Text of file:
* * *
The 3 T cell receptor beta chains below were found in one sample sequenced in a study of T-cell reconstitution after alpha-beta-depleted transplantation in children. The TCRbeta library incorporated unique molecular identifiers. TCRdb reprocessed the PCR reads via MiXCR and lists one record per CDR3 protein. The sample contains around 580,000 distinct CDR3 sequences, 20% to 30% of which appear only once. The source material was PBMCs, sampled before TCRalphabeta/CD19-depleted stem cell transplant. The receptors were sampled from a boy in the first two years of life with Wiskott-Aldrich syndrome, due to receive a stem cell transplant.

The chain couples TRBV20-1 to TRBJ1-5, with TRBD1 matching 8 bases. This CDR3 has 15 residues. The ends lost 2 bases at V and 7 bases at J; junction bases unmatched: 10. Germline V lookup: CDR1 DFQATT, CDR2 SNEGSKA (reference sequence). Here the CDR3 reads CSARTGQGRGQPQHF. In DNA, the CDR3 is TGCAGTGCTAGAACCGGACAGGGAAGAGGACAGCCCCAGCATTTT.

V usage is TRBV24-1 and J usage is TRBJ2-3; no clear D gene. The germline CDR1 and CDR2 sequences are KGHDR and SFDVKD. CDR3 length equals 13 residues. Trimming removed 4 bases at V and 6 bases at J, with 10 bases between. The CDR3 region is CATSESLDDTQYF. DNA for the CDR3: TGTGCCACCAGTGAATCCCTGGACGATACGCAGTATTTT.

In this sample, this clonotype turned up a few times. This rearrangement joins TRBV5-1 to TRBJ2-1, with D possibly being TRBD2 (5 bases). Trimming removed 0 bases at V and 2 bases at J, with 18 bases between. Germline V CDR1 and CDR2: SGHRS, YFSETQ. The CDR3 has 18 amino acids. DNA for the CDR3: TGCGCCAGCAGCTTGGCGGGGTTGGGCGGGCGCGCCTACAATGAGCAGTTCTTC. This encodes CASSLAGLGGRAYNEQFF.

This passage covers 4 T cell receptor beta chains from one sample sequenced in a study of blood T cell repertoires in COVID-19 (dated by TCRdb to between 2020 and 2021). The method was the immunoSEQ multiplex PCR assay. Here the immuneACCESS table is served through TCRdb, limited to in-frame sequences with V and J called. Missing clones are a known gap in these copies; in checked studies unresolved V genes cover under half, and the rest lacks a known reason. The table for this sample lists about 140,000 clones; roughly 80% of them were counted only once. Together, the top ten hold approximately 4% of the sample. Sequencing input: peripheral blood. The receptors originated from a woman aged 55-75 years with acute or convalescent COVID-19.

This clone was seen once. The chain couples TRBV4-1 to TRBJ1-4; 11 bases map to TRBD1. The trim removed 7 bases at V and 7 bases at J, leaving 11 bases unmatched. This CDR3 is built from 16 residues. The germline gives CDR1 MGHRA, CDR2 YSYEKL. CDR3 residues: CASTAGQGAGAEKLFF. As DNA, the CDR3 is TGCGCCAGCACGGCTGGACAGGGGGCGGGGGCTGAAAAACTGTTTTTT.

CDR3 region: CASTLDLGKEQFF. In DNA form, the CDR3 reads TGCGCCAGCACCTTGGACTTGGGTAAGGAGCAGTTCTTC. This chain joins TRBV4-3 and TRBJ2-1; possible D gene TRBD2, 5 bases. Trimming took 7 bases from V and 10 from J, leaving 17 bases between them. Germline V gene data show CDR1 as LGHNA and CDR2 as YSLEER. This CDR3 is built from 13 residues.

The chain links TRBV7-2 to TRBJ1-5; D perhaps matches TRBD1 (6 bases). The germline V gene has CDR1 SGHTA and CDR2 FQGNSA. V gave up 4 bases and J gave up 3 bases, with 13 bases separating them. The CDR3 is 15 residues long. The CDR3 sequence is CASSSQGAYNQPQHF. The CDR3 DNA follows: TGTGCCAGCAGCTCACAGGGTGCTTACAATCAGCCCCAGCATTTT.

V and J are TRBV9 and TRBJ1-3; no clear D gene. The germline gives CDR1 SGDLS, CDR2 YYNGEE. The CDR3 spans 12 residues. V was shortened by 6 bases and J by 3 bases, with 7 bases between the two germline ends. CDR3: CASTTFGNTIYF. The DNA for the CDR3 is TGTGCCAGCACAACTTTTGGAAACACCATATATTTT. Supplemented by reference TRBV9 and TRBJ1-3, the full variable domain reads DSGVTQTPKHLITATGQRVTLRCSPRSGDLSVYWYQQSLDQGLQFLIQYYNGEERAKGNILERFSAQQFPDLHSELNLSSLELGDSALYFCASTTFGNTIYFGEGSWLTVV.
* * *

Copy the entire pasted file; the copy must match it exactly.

The 3 T cell receptor beta chains below were found in one sample sequenced in a study of T-cell reconstitution after alpha-beta-depleted transplantation in children. The TCRbeta library incorporated unique molecular identifiers. TCRdb reprocessed the PCR reads via MiXCR and lists one record per CDR3 protein. The sample contains around 580,000 distinct CDR3 sequences, 20% to 30% of which appear only once. The source material was PBMCs, sampled before TCRalphabeta/CD19-depleted stem cell transplant. The receptors were sampled from a boy in the first two years of life with Wiskott-Aldrich syndrome, due to receive a stem cell transplant.

The chain couples TRBV20-1 to TRBJ1-5, with TRBD1 matching 8 bases. This CDR3 has 15 residues. The ends lost 2 bases at V and 7 bases at J; junction bases unmatched: 10. Germline V lookup: CDR1 DFQATT, CDR2 SNEGSKA (reference sequence). Here the CDR3 reads CSARTGQGRGQPQHF. In DNA, the CDR3 is TGCAGTGCTAGAACCGGACAGGGAAGAGGACAGCCCCAGCATTTT.

V usage is TRBV24-1 and J usage is TRBJ2-3; no clear D gene. The germline CDR1 and CDR2 sequences are KGHDR and SFDVKD. CDR3 length equals 13 residues. Trimming removed 4 bases at V and 6 bases at J, with 10 bases between. The CDR3 region is CATSESLDDTQYF. DNA for the CDR3: TGTGCCACCAGTGAATCCCTGGACGATACGCAGTATTTT.

In this sample, this clonotype turned up a few times. This rearrangement joins TRBV5-1 to TRBJ2-1, with D possibly being TRBD2 (5 bases). Trimming removed 0 bases at V and 2 bases at J, with 18 bases between. Germline V CDR1 and CDR2: SGHRS, YFSETQ. The CDR3 has 18 amino acids. DNA for the CDR3: TGCGCCAGCAGCTTGGCGGGGTTGGGCGGGCGCGCCTACAATGAGCAGTTCTTC. This encodes CASSLAGLGGRAYNEQFF.

This passage covers 4 T cell receptor beta chains from one sample sequenced in a study of blood T cell repertoires in COVID-19 (dated by TCRdb to between 2020 and 2021). The method was the immunoSEQ multiplex PCR assay. Here the immuneACCESS table is served through TCRdb, limited to in-frame sequences with V and J called. Missing clones are a known gap in these copies; in checked studies unresolved V genes cover under half, and the rest lacks a known reason. The table for this sample lists about 140,000 clones; roughly 80% of them were counted only once. Together, the top ten hold approximately 4% of the sample. Sequencing input: peripheral blood. The receptors originated from a woman aged 55-75 years with acute or convalescent COVID-19.

This clone was seen once. The chain couples TRBV4-1 to TRBJ1-4; 11 bases map to TRBD1. The trim removed 7 bases at V and 7 bases at J, leaving 11 bases unmatched. This CDR3 is built from 16 residues. The germline gives CDR1 MGHRA, CDR2 YSYEKL. CDR3 residues: CASTAGQGAGAEKLFF. As DNA, the CDR3 is TGCGCCAGCACGGCTGGACAGGGGGCGGGGGCTGAAAAACTGTTTTTT.

CDR3 region: CASTLDLGKEQFF. In DNA form, the CDR3 reads TGCGCCAGCACCTTGGACTTGGGTAAGGAGCAGTTCTTC. This chain joins TRBV4-3 and TRBJ2-1; possible D gene TRBD2, 5 bases. Trimming took 7 bases from V and 10 from J, leaving 17 bases between them. Germline V gene data show CDR1 as LGHNA and CDR2 as YSLEER. This CDR3 is built from 13 residues.

The chain links TRBV7-2 to TRBJ1-5; D perhaps matches TRBD1 (6 bases). The germline V gene has CDR1 SGHTA and CDR2 FQGNSA. V gave up 4 bases and J gave up 3 bases, with 13 bases separating them. The CDR3 is 15 residues long. The CDR3 sequence is CASSSQGAYNQPQHF. The CDR3 DNA follows: TGTGCCAGCAGCTCACAGGGTGCTTACAATCAGCCCCAGCATTTT.

V and J are TRBV9 and TRBJ1-3; no clear D gene. The germline gives CDR1 SGDLS, CDR2 YYNGEE. The CDR3 spans 12 residues. V was shortened by 6 bases and J by 3 bases, with 7 bases between the two germline ends. CDR3: CASTTFGNTIYF. The DNA for the CDR3 is TGTGCCAGCACAACTTTTGGAAACACCATATATTTT. Supplemented by reference TRBV9 and TRBJ1-3, the full variable domain reads DSGVTQTPKHLITATGQRVTLRCSPRSGDLSVYWYQQSLDQGLQFLIQYYNGEERAKGNILERFSAQQFPDLHSELNLSSLELGDSALYFCASTTFGNTIYFGEGSWLTVV.